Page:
As Earth Overshoot Day—the date on which resource consumption for the year exceeds earth’s capacity to regenerate those resources that year—edged into July in 2019 for the first time, it is clear that the momentum for change is happening at every level from the individual through companies and to entire nations.
We cannot be far from a world where every one of us tracks and can monitor not just our actual footsteps but also our impact on, and consumption of, the scarce resources of our planet. As anyone used to booking an EasyJet flight knows, a single click on the app offers you the opportunity to offset your carbon footprint.
But EasyJet has gone one step further and just become the world’s first major airline to operate net-zero carbon flights across its entire network. It will offset all jet fuel emissions through avoiding the release of additional carbon dioxide and schemes to plant trees. And therein lies another investment opportunity: forestry.
Not just an inflation hedging tangible asset, properly managed forestry projects provide timber and a way to offset carbon emissions. Royal Dutch Shell is launching a $300 million forestry programme¹⁰, which includes large forests in the Netherlands and Spain, and will also start offering motorists the option of purchasing carbon offsets when they buy petrol at the pump.
Furthermore, forests, or more precisely the global outcry to the fires and accelerated deforestation—a football pitch every minute—of the rainforests that make up the ‘Lungs of the Earth’ in Amazonia, became a vivid reminder that some assets, despite their geography, belong to the planet.
So when President Bolsanaro’s Nero-esque fiddling whilst the Amazon burnt—if not on his instructions then at least in response to his averted gaze¹¹—what could investors do? With $674 billion in external debt, boycotting Brazilian government bonds was one way to make a statement. And that was precisely what the €205 billion Helsinki-based asset management arm of Nordea did.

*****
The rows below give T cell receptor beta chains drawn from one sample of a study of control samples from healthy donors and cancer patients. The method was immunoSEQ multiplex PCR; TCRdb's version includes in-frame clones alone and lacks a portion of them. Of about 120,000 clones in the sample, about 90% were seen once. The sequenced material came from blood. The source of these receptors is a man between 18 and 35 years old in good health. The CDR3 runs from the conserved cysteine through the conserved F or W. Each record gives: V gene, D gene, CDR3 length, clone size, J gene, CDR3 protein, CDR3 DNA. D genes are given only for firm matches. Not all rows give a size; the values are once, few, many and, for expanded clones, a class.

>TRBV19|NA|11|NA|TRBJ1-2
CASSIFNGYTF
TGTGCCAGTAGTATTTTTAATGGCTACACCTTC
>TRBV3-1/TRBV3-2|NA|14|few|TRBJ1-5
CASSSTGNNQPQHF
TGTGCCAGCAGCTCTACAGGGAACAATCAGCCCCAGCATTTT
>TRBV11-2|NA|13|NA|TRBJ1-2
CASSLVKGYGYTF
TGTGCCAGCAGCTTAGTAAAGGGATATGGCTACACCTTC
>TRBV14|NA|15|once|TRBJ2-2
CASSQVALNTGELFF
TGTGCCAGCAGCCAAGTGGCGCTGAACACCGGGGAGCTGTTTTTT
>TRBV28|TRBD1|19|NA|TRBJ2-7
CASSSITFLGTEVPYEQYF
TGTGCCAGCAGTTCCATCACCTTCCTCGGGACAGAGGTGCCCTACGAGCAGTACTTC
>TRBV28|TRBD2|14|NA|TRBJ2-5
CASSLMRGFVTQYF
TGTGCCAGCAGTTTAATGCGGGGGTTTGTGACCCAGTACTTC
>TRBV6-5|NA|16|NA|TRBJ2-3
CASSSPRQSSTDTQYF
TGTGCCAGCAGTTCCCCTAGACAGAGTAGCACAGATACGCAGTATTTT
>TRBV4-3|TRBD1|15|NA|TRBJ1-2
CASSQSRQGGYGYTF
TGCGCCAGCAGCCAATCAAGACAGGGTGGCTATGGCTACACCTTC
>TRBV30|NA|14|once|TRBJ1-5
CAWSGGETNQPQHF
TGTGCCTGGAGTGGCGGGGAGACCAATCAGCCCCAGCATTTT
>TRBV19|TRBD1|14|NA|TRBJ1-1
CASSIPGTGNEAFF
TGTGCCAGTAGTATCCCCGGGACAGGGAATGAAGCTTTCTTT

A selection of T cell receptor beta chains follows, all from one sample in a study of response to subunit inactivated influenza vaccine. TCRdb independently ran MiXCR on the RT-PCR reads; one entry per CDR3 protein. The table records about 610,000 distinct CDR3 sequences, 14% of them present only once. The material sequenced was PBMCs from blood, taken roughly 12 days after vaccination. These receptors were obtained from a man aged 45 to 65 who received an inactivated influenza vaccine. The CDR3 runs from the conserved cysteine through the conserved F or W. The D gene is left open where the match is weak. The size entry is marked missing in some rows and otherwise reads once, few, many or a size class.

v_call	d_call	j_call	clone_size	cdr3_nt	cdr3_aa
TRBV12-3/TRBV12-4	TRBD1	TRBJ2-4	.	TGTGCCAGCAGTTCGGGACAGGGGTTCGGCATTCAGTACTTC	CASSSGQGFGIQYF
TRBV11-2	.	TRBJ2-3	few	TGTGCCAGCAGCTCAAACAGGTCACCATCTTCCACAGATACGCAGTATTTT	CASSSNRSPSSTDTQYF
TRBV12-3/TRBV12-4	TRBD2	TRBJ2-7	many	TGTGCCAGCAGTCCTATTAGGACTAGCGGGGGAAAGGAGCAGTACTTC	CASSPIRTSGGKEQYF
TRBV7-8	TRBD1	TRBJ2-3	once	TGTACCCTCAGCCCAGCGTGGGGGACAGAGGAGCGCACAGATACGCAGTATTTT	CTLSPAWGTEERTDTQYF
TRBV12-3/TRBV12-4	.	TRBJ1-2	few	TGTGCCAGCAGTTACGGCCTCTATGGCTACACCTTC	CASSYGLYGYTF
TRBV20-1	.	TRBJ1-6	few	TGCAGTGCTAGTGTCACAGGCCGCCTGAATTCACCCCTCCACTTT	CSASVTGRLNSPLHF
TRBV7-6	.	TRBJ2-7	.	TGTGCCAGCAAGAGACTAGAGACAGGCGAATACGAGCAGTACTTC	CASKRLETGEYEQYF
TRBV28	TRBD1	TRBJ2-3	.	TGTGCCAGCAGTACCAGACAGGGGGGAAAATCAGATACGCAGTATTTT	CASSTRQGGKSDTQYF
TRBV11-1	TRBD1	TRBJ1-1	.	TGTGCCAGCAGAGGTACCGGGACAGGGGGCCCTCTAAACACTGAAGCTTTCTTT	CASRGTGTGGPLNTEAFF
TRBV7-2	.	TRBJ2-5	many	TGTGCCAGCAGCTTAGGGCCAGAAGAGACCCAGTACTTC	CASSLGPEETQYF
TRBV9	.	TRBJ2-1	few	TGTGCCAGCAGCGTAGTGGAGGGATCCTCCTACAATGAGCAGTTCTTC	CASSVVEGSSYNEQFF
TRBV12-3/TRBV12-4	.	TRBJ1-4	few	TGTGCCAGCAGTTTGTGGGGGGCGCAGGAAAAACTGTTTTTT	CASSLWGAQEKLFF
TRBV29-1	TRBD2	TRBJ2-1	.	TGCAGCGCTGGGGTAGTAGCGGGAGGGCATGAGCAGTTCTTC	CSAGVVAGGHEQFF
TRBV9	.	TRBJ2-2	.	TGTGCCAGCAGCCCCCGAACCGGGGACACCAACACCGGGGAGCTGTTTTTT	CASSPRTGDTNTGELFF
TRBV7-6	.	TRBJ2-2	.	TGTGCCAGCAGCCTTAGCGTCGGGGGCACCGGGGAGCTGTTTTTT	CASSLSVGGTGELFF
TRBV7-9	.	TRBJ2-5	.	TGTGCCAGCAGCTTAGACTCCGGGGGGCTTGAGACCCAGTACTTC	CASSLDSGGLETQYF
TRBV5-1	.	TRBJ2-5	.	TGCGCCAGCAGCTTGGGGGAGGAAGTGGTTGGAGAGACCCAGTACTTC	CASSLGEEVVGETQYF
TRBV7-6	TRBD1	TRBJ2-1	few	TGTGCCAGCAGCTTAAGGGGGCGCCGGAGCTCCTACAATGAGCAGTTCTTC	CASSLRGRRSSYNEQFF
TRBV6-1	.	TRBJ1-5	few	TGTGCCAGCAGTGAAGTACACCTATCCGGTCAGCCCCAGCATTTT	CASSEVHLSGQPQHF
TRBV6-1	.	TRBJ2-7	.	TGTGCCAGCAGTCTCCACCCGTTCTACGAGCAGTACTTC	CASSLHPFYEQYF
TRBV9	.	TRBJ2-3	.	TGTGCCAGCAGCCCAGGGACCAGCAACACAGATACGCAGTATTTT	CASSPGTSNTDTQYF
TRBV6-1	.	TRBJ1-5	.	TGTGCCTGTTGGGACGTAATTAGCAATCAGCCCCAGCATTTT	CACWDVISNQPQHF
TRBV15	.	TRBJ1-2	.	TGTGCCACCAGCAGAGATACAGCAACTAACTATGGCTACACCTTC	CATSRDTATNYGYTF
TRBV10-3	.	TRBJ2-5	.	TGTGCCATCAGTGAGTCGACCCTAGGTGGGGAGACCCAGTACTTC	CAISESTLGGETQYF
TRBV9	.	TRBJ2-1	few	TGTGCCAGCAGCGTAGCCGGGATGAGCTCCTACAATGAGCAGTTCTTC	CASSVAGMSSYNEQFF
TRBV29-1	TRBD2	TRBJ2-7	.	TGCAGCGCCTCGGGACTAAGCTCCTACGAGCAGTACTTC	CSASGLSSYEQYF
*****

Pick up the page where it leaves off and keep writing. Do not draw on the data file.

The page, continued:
Meanwhile VF Corporation, parent to Vans, Timberland and North Face, is no longer buying leather from Brazil, and KLP, Norway’s biggest pension fund, may divest from transnational commodity traders operating in Brazil if they work with deforestation-related producers.
With 246 institutional investors representing approximately $17.5 trillion in assets signing an investor statement on deforestation and forest fires in the Amazon, it would seem the lone undergraduate and Time’s Person of the Year 2019 Greta Thunberg and her global climate-strikers have passed on the climate baton to the grown-ups with dollar-laden wallets.
Photo: © Niki Natarajan 2019
Artist: Jody Thomas
¹ Norway’s $1tn wealth fund set to cut oil and gas stocks, Financial Times (8.3.2019)
² Ireland to become the first country to divest from fossil fuels, Financial Times (12.7.2018)
³ Lagarde’s green push in monetary policy would be a huge step, Financial Times (2.12.2019)
⁴ ESG controversies wipe $500bn off values of US companies, Financial Times (14.12.2019)
⁵ Credit rating agencies turn attention to ESG risk, Financial Times (23.2.2019)
⁶ Companies vow to improve climate disclosure after TCI warning, Financial Times (3.12.2019)
⁷ NY pension fund boss DiNapoli vows to fight on against Exxon, Financial Times (27.5.2019)
⁸ Shell to yield to investor by setting target on carbon footprint, Financial Times (3.12.2018)
⁹ BP shareholders vote in favour of greater climate disclosure, Financial Times (21.5.2019)
¹⁰ Shell launches $300m forest plan to offset carbon emissions, Financial Times (8.4.2019)
¹¹ Saving the Amazon must be a joint endeavour, Financial Times (8.9.2019)